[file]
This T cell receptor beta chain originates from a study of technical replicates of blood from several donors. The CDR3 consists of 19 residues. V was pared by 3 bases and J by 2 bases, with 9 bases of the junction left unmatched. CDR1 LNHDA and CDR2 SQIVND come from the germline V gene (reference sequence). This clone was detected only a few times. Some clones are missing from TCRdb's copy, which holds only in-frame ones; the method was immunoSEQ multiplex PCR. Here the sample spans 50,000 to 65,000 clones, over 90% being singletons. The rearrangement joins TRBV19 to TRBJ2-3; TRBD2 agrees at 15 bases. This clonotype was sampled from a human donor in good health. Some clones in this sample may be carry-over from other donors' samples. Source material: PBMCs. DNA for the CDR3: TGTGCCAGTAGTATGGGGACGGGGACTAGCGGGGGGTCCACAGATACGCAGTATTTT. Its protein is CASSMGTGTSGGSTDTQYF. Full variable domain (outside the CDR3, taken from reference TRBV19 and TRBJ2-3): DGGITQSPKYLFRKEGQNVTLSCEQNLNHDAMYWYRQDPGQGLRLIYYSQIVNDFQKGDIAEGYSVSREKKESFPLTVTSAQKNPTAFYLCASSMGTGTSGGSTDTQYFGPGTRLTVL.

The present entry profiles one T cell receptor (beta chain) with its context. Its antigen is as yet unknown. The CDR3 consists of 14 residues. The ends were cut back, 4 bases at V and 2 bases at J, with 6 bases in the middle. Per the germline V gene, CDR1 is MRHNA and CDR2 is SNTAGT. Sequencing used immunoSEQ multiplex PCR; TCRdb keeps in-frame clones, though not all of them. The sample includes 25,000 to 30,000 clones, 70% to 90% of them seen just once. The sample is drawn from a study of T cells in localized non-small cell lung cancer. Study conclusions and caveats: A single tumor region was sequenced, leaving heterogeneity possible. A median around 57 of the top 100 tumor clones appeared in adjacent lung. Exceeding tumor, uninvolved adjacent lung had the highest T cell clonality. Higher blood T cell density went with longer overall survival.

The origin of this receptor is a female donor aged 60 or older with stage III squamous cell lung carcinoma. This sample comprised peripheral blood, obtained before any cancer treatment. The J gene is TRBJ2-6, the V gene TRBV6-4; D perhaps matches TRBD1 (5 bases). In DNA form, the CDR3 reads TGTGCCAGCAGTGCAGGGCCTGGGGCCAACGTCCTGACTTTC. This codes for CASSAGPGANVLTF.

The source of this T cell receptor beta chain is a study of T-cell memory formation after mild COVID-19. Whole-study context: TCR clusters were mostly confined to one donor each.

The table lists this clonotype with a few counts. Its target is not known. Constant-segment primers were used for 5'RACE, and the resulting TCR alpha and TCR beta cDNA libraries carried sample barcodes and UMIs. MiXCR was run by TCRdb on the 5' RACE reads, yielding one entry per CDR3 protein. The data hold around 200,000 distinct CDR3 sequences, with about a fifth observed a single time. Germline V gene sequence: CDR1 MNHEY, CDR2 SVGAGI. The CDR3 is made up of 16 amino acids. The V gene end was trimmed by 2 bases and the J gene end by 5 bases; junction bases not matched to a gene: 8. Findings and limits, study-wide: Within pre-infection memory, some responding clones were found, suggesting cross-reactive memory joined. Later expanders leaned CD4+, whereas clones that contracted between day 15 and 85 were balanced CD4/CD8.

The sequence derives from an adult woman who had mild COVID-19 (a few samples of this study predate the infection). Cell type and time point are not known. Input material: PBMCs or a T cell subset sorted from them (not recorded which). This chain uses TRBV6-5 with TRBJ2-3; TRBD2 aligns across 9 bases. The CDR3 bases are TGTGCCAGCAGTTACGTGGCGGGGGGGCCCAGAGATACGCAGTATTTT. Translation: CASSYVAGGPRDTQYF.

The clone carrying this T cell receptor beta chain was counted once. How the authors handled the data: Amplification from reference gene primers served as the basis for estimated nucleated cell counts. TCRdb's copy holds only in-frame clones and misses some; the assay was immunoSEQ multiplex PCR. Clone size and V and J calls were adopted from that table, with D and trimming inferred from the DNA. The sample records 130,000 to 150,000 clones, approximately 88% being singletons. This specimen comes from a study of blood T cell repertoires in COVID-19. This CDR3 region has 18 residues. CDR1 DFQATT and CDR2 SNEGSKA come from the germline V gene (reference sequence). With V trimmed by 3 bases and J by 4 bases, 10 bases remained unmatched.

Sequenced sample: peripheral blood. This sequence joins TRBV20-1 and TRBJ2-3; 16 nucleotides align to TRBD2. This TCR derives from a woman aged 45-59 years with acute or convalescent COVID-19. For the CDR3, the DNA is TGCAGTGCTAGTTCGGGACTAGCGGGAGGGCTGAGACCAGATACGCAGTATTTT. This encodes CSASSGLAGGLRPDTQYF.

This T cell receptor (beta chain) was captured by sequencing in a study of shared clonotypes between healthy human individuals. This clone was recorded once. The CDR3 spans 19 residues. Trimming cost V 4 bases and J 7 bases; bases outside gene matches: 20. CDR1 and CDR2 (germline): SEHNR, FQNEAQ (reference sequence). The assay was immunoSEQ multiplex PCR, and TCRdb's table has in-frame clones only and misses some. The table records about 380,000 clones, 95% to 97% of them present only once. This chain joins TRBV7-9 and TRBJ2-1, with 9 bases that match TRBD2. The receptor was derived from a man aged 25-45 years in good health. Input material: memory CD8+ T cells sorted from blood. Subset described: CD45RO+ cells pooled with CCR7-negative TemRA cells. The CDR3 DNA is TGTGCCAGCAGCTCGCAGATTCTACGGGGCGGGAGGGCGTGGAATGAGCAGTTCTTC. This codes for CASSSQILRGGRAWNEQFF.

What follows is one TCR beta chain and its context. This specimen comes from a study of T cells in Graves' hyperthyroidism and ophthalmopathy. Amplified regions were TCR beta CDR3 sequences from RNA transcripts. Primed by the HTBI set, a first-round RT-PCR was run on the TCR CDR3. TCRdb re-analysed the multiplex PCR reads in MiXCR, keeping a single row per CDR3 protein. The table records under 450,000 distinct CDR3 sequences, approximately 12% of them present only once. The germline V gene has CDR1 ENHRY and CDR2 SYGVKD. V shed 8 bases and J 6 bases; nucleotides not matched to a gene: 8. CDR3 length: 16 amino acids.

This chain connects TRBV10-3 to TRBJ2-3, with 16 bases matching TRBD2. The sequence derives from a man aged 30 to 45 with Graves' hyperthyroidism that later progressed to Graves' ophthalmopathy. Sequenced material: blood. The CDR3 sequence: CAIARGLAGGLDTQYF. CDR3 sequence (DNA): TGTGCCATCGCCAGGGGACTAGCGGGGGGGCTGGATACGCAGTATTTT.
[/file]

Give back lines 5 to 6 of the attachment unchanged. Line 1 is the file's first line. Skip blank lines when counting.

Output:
The table lists this clonotype with a few counts. Its target is not known. Constant-segment primers were used for 5'RACE, and the resulting TCR alpha and TCR beta cDNA libraries carried sample barcodes and UMIs. MiXCR was run by TCRdb on the 5' RACE reads, yielding one entry per CDR3 protein. The data hold around 200,000 distinct CDR3 sequences, with about a fifth observed a single time. Germline V gene sequence: CDR1 MNHEY, CDR2 SVGAGI. The CDR3 is made up of 16 amino acids. The V gene end was trimmed by 2 bases and the J gene end by 5 bases; junction bases not matched to a gene: 8. Findings and limits, study-wide: Within pre-infection memory, some responding clones were found, suggesting cross-reactive memory joined. Later expanders leaned CD4+, whereas clones that contracted between day 15 and 85 were balanced CD4/CD8.

The sequence derives from an adult woman who had mild COVID-19 (a few samples of this study predate the infection). Cell type and time point are not known. Input material: PBMCs or a T cell subset sorted from them (not recorded which). This chain uses TRBV6-5 with TRBJ2-3; TRBD2 aligns across 9 bases. The CDR3 bases are TGTGCCAGCAGTTACGTGGCGGGGGGGCCCAGAGATACGCAGTATTTT. Translation: CASSYVAGGPRDTQYF.